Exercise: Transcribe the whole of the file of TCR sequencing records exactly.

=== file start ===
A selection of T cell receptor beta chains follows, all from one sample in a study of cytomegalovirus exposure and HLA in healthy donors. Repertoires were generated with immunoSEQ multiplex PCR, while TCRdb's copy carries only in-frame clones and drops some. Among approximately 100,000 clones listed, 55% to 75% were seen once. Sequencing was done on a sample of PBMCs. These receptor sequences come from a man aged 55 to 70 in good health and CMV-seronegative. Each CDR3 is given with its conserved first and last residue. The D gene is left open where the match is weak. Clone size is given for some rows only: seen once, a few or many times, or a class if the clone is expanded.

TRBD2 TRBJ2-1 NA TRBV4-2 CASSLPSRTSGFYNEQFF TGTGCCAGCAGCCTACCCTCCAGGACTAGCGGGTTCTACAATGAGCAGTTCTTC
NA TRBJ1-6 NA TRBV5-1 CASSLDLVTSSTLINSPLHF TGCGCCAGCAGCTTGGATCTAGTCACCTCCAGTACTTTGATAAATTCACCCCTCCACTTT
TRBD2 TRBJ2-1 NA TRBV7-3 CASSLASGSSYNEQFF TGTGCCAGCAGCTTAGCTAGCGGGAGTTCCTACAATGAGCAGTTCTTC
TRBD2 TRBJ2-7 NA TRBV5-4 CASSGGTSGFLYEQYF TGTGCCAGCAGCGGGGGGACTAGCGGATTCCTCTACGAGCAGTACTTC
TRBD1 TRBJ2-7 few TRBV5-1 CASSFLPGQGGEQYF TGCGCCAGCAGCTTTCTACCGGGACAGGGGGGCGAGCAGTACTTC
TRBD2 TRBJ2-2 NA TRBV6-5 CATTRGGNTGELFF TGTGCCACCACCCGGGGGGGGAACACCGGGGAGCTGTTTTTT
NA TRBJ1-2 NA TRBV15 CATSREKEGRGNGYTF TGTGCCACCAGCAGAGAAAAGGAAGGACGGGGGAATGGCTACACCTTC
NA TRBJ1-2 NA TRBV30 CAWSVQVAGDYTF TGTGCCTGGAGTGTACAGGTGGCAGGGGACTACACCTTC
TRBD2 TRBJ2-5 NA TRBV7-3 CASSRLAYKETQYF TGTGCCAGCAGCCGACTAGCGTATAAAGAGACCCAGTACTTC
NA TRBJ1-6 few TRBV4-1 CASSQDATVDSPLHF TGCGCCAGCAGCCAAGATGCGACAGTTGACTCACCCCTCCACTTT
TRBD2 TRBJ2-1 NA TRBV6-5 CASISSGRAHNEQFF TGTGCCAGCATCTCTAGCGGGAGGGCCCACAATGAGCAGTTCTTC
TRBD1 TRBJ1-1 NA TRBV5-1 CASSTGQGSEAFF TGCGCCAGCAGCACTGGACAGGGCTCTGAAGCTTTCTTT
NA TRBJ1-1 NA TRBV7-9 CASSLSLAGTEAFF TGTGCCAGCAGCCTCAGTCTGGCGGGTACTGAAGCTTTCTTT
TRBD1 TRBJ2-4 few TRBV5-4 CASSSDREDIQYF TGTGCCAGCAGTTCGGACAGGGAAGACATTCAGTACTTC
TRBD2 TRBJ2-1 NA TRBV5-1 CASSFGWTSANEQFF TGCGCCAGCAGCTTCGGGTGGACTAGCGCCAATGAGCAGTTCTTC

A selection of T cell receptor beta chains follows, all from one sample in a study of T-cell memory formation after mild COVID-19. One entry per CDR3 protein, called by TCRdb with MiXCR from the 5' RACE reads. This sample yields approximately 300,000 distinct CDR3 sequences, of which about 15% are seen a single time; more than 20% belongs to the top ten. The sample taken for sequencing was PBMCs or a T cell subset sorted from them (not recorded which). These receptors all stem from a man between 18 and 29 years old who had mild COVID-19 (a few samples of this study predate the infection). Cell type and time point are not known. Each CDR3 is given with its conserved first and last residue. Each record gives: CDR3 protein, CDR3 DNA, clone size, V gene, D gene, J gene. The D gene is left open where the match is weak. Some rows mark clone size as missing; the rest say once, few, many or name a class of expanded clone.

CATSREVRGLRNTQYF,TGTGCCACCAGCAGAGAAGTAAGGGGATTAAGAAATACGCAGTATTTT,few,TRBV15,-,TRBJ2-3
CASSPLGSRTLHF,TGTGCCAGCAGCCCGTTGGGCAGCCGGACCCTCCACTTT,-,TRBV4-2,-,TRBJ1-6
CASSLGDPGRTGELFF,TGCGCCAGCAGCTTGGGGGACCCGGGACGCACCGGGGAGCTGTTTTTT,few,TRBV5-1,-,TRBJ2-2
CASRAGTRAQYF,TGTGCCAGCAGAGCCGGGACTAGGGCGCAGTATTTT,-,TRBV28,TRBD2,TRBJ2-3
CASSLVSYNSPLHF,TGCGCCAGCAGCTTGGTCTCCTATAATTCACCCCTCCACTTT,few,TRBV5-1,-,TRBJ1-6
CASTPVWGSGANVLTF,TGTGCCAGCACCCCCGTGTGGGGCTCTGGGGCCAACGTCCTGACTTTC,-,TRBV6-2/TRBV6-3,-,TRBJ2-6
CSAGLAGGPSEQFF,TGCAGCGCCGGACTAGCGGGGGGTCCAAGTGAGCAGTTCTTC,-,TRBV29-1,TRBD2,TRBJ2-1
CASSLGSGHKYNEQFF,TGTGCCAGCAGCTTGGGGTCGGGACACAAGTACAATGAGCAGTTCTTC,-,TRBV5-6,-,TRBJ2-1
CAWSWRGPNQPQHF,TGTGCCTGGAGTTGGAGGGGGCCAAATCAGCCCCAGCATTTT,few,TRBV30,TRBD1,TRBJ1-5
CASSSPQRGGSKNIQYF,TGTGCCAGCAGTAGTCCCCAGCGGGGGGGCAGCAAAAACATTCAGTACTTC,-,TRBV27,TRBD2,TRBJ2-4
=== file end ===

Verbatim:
A selection of T cell receptor beta chains follows, all from one sample in a study of cytomegalovirus exposure and HLA in healthy donors. Repertoires were generated with immunoSEQ multiplex PCR, while TCRdb's copy carries only in-frame clones and drops some. Among approximately 100,000 clones listed, 55% to 75% were seen once. Sequencing was done on a sample of PBMCs. These receptor sequences come from a man aged 55 to 70 in good health and CMV-seronegative. Each CDR3 is given with its conserved first and last residue. The D gene is left open where the match is weak. Clone size is given for some rows only: seen once, a few or many times, or a class if the clone is expanded.

TRBD2 TRBJ2-1 NA TRBV4-2 CASSLPSRTSGFYNEQFF TGTGCCAGCAGCCTACCCTCCAGGACTAGCGGGTTCTACAATGAGCAGTTCTTC
NA TRBJ1-6 NA TRBV5-1 CASSLDLVTSSTLINSPLHF TGCGCCAGCAGCTTGGATCTAGTCACCTCCAGTACTTTGATAAATTCACCCCTCCACTTT
TRBD2 TRBJ2-1 NA TRBV7-3 CASSLASGSSYNEQFF TGTGCCAGCAGCTTAGCTAGCGGGAGTTCCTACAATGAGCAGTTCTTC
TRBD2 TRBJ2-7 NA TRBV5-4 CASSGGTSGFLYEQYF TGTGCCAGCAGCGGGGGGACTAGCGGATTCCTCTACGAGCAGTACTTC
TRBD1 TRBJ2-7 few TRBV5-1 CASSFLPGQGGEQYF TGCGCCAGCAGCTTTCTACCGGGACAGGGGGGCGAGCAGTACTTC
TRBD2 TRBJ2-2 NA TRBV6-5 CATTRGGNTGELFF TGTGCCACCACCCGGGGGGGGAACACCGGGGAGCTGTTTTTT
NA TRBJ1-2 NA TRBV15 CATSREKEGRGNGYTF TGTGCCACCAGCAGAGAAAAGGAAGGACGGGGGAATGGCTACACCTTC
NA TRBJ1-2 NA TRBV30 CAWSVQVAGDYTF TGTGCCTGGAGTGTACAGGTGGCAGGGGACTACACCTTC
TRBD2 TRBJ2-5 NA TRBV7-3 CASSRLAYKETQYF TGTGCCAGCAGCCGACTAGCGTATAAAGAGACCCAGTACTTC
NA TRBJ1-6 few TRBV4-1 CASSQDATVDSPLHF TGCGCCAGCAGCCAAGATGCGACAGTTGACTCACCCCTCCACTTT
TRBD2 TRBJ2-1 NA TRBV6-5 CASISSGRAHNEQFF TGTGCCAGCATCTCTAGCGGGAGGGCCCACAATGAGCAGTTCTTC
TRBD1 TRBJ1-1 NA TRBV5-1 CASSTGQGSEAFF TGCGCCAGCAGCACTGGACAGGGCTCTGAAGCTTTCTTT
NA TRBJ1-1 NA TRBV7-9 CASSLSLAGTEAFF TGTGCCAGCAGCCTCAGTCTGGCGGGTACTGAAGCTTTCTTT
TRBD1 TRBJ2-4 few TRBV5-4 CASSSDREDIQYF TGTGCCAGCAGTTCGGACAGGGAAGACATTCAGTACTTC
TRBD2 TRBJ2-1 NA TRBV5-1 CASSFGWTSANEQFF TGCGCCAGCAGCTTCGGGTGGACTAGCGCCAATGAGCAGTTCTTC

A selection of T cell receptor beta chains follows, all from one sample in a study of T-cell memory formation after mild COVID-19. One entry per CDR3 protein, called by TCRdb with MiXCR from the 5' RACE reads. This sample yields approximately 300,000 distinct CDR3 sequences, of which about 15% are seen a single time; more than 20% belongs to the top ten. The sample taken for sequencing was PBMCs or a T cell subset sorted from them (not recorded which). These receptors all stem from a man between 18 and 29 years old who had mild COVID-19 (a few samples of this study predate the infection). Cell type and time point are not known. Each CDR3 is given with its conserved first and last residue. Each record gives: CDR3 protein, CDR3 DNA, clone size, V gene, D gene, J gene. The D gene is left open where the match is weak. Some rows mark clone size as missing; the rest say once, few, many or name a class of expanded clone.

CATSREVRGLRNTQYF,TGTGCCACCAGCAGAGAAGTAAGGGGATTAAGAAATACGCAGTATTTT,few,TRBV15,-,TRBJ2-3
CASSPLGSRTLHF,TGTGCCAGCAGCCCGTTGGGCAGCCGGACCCTCCACTTT,-,TRBV4-2,-,TRBJ1-6
CASSLGDPGRTGELFF,TGCGCCAGCAGCTTGGGGGACCCGGGACGCACCGGGGAGCTGTTTTTT,few,TRBV5-1,-,TRBJ2-2
CASRAGTRAQYF,TGTGCCAGCAGAGCCGGGACTAGGGCGCAGTATTTT,-,TRBV28,TRBD2,TRBJ2-3
CASSLVSYNSPLHF,TGCGCCAGCAGCTTGGTCTCCTATAATTCACCCCTCCACTTT,few,TRBV5-1,-,TRBJ1-6
CASTPVWGSGANVLTF,TGTGCCAGCACCCCCGTGTGGGGCTCTGGGGCCAACGTCCTGACTTTC,-,TRBV6-2/TRBV6-3,-,TRBJ2-6
CSAGLAGGPSEQFF,TGCAGCGCCGGACTAGCGGGGGGTCCAAGTGAGCAGTTCTTC,-,TRBV29-1,TRBD2,TRBJ2-1
CASSLGSGHKYNEQFF,TGTGCCAGCAGCTTGGGGTCGGGACACAAGTACAATGAGCAGTTCTTC,-,TRBV5-6,-,TRBJ2-1
CAWSWRGPNQPQHF,TGTGCCTGGAGTTGGAGGGGGCCAAATCAGCCCCAGCATTTT,few,TRBV30,TRBD1,TRBJ1-5
CASSSPQRGGSKNIQYF,TGTGCCAGCAGTAGTCCCCAGCGGGGGGGCAGCAAAAACATTCAGTACTTC,-,TRBV27,TRBD2,TRBJ2-4